If the hood had been malfunctioning before the accident, the defendant’s prior awareness of this should have alerted him to the dangers of driving. His continuing to drive despite this knowledge was negligent at least since it was foreseeable that the hood would pop while driving and obscure his vision, increasing the risk of an accident. His hood malfunctioning would nevertheless not cause him to switch lanes.  Otherwise, his ingestion of drugs that impaired his judgment and driving conduct is gross negligence. Because a fatality occurred, punitive damages could be imposed by a jury.

If a defect in the vehicle caused a motorist to lose control, then the manufacturer of the vehicle or of the particular item, such as a defective tire, could be held liable. If a service technician failed to repair a faulty steering system or hood that popped up without warning, then the service station could be held responsible.

In some cases where roadways experience a high volume of cars crossing into the opposite lanes of traffic, the failure to construct a median or other preventative measure could impose liability on the municipality responsible for designing and/or maintaining the roadway.

Damages in a Head-On Collision

Any high speed collision can have devastating consequences, but a head-on accident at even a moderate speed can be tragic. Compensation for an accident depends on many factors but the nature and extent of the injury, the available insurance limits, and the degree of causal responsibility by the defendant largely determine the amount of compensation you can expect. Damages in an injury accident typically include:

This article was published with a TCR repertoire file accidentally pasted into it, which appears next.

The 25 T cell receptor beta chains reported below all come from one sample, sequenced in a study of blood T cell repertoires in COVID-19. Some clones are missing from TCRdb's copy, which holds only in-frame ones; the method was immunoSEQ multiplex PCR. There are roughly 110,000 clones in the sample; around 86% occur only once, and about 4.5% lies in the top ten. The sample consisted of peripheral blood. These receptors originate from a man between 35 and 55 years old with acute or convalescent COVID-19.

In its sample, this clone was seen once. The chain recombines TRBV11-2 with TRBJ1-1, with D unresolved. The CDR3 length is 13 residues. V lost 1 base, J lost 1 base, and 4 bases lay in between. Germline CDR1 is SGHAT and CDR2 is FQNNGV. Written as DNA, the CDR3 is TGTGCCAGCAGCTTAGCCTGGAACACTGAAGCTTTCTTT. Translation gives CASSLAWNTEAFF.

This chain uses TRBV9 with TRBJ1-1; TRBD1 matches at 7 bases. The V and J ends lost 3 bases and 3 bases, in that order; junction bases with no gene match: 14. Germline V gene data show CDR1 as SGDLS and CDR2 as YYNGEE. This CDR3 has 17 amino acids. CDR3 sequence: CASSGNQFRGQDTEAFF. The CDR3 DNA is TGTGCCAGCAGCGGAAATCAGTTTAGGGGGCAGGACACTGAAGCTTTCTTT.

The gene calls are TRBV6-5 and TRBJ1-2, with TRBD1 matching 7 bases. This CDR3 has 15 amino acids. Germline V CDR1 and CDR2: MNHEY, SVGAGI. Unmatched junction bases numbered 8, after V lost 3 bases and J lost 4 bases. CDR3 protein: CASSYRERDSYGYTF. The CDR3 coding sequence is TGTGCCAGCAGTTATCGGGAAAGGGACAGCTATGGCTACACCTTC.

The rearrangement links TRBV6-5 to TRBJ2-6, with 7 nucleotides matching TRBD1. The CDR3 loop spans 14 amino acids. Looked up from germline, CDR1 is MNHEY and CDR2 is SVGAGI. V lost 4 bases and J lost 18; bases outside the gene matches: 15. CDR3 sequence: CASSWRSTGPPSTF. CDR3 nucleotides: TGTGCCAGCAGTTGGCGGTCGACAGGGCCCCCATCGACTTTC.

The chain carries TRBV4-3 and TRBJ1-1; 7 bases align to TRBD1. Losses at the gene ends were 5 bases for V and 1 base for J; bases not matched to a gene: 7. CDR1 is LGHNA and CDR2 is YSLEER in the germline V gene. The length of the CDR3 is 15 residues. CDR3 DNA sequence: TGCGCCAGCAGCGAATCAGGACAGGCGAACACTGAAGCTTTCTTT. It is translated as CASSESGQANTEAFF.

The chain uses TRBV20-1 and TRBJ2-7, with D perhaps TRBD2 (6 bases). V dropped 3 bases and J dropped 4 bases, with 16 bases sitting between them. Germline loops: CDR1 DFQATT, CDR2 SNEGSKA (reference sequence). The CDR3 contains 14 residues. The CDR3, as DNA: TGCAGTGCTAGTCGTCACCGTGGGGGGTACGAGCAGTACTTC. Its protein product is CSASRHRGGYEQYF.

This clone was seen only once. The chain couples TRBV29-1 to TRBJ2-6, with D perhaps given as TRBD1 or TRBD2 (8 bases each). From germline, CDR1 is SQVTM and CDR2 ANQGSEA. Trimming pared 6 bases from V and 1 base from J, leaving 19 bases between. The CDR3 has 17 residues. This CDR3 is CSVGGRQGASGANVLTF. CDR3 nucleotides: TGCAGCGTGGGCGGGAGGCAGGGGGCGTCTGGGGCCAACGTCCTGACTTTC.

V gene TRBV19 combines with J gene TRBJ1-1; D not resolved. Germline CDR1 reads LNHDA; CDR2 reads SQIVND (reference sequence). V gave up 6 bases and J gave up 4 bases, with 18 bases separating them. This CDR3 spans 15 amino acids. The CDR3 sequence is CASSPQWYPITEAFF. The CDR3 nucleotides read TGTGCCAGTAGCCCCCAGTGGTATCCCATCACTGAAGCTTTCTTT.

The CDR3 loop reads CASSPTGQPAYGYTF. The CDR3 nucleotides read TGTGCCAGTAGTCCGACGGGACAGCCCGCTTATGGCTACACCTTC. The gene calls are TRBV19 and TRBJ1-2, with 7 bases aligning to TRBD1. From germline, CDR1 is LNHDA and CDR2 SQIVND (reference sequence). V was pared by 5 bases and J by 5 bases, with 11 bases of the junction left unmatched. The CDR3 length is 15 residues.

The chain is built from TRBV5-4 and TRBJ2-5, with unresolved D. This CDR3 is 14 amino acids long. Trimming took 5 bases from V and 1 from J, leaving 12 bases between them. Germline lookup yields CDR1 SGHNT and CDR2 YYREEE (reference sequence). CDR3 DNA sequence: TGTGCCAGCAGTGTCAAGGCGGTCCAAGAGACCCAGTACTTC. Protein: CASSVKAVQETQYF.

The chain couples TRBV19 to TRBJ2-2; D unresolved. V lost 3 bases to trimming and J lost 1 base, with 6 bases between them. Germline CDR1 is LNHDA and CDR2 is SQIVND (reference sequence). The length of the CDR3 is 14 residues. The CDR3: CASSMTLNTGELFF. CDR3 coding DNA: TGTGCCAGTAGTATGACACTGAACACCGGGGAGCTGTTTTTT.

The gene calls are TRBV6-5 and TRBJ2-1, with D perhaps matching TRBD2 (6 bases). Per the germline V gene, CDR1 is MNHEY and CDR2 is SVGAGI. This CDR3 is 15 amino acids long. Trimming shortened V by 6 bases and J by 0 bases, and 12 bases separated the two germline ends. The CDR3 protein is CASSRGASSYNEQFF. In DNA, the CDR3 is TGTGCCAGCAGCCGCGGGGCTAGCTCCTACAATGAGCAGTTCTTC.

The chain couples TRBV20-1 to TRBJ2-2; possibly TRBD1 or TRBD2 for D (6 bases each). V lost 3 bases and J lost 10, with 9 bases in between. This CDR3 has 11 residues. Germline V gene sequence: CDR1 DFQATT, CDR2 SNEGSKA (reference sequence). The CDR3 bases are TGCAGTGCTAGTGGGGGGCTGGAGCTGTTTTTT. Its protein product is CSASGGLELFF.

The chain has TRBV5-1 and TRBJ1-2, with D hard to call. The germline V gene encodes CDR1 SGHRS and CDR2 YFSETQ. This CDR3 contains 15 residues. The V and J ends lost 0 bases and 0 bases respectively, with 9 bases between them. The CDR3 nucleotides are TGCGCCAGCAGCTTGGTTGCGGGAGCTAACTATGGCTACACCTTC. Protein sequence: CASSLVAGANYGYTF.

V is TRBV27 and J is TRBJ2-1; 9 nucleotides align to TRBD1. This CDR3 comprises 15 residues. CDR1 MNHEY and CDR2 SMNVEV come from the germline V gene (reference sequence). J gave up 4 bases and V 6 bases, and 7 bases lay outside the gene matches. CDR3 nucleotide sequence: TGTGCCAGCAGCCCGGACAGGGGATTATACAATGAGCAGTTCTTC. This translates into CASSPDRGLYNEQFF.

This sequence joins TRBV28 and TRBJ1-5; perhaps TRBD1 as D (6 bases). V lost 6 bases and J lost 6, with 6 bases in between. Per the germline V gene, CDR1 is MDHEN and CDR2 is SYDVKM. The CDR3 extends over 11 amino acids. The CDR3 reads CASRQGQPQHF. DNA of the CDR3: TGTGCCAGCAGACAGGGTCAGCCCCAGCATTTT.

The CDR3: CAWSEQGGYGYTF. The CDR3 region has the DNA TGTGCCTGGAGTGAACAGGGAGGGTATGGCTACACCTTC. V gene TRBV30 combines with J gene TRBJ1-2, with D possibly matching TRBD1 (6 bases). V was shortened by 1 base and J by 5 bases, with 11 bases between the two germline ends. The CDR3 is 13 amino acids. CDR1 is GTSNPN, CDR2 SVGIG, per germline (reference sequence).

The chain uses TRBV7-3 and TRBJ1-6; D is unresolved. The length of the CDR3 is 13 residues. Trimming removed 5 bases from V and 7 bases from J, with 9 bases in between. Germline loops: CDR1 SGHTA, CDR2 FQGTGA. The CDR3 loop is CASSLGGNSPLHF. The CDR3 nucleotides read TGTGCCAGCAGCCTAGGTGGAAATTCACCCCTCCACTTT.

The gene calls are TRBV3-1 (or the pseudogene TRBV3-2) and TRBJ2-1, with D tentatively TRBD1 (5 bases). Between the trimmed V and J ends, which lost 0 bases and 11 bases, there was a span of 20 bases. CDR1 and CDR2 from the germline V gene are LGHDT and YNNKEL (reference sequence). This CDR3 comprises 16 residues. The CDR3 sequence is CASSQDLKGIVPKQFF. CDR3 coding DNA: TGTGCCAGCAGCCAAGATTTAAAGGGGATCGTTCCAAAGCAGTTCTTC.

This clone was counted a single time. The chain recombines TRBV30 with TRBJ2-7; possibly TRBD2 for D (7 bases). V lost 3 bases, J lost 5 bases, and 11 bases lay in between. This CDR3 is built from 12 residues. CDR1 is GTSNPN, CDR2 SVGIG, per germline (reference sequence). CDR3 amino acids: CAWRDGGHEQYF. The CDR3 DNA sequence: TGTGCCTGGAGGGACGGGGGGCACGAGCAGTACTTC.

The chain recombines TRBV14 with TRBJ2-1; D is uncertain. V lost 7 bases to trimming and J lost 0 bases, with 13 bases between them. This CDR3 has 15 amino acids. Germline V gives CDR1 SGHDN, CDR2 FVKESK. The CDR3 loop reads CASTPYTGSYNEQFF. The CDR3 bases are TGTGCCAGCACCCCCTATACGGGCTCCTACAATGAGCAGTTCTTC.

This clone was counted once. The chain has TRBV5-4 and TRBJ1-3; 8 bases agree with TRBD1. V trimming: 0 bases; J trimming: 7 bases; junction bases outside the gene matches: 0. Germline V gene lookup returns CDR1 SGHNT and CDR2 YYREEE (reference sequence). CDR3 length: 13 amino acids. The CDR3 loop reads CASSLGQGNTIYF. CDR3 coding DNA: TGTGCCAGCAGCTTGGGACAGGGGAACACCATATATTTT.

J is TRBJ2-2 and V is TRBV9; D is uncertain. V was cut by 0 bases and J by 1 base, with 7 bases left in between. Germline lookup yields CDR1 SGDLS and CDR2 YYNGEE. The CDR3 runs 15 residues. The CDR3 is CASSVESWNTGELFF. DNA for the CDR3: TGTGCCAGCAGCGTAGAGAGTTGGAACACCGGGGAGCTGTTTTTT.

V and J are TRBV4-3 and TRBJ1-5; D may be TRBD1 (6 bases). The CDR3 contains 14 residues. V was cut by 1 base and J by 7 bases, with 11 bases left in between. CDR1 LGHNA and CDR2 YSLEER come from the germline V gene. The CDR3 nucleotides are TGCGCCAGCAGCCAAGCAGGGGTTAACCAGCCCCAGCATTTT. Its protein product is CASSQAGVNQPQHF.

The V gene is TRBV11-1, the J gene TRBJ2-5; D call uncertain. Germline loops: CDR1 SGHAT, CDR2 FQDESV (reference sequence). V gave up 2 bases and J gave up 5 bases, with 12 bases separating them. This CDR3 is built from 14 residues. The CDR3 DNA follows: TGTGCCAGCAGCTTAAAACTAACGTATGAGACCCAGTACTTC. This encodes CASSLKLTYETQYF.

• Past and future medical expenses
  • Past and future loss of income
  • Loss of earning capacity
  • Permanent disability
  • Permanent disfigurement
  • Diminished quality of life
  • Pain and suffering
  • Emotional trauma
  • Spousal claim for loss of consortium

If a fatality occurred, the administrator for the decedent’s estate can bring a wrongful death action. Damages include:

  • Funeral and burial expense
  • Expenses for final medical treatment, if any
  • Pain and suffering of the decedent if observed to have consciously suffered before passing away
  • Loss of the decedent’s love, companionship, counsel and guidance
  • Punitive damages if the defendant’s conduct was willful, wanton or grossly negligent

Punitive damages may be no less than $5000, but they must be recovered from the individual personally since auto liability insurance does not cover such damages.

Retain the Law Offices of Burns and Jain

If you or a loved one was injured or died in a Brockton head-on collision, or in any other location in Massachusetts, you will need the services of injury lawyers from the Law Offices of Burns and Jain. Our lawyers handle the most complex cases and have obtained millions of dollars for injured clients and their families over many years of representing individuals and families.

Whether liability is clear or not, you will want the best opportunity to obtain the most compensation for your damages. Call Massachusetts Attorneys Neil Burns and Roshan Jain today at (617) 227-7423 for a free consultation.